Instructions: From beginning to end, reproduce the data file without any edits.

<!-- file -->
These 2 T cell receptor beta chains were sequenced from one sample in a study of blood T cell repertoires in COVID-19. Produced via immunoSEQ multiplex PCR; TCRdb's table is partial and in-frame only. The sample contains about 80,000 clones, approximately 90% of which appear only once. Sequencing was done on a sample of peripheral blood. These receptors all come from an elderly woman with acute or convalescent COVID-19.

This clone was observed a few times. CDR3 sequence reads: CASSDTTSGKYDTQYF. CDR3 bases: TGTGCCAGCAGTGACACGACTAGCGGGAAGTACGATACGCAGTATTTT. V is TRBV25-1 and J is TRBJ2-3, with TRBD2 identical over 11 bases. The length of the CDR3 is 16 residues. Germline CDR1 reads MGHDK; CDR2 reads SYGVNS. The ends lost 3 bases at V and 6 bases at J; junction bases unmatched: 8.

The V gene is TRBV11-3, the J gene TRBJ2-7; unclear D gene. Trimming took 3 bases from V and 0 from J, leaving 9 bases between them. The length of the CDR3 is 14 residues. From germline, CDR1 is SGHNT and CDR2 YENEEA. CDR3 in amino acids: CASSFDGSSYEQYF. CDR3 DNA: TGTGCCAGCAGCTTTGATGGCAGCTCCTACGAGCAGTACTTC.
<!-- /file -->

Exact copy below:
These 2 T cell receptor beta chains were sequenced from one sample in a study of blood T cell repertoires in COVID-19. Produced via immunoSEQ multiplex PCR; TCRdb's table is partial and in-frame only. The sample contains about 80,000 clones, approximately 90% of which appear only once. Sequencing was done on a sample of peripheral blood. These receptors all come from an elderly woman with acute or convalescent COVID-19.

This clone was observed a few times. CDR3 sequence reads: CASSDTTSGKYDTQYF. CDR3 bases: TGTGCCAGCAGTGACACGACTAGCGGGAAGTACGATACGCAGTATTTT. V is TRBV25-1 and J is TRBJ2-3, with TRBD2 identical over 11 bases. The length of the CDR3 is 16 residues. Germline CDR1 reads MGHDK; CDR2 reads SYGVNS. The ends lost 3 bases at V and 6 bases at J; junction bases unmatched: 8.

The V gene is TRBV11-3, the J gene TRBJ2-7; unclear D gene. Trimming took 3 bases from V and 0 from J, leaving 9 bases between them. The length of the CDR3 is 14 residues. From germline, CDR1 is SGHNT and CDR2 YENEEA. CDR3 in amino acids: CASSFDGSSYEQYF. CDR3 DNA: TGTGCCAGCAGCTTTGATGGCAGCTCCTACGAGCAGTACTTC.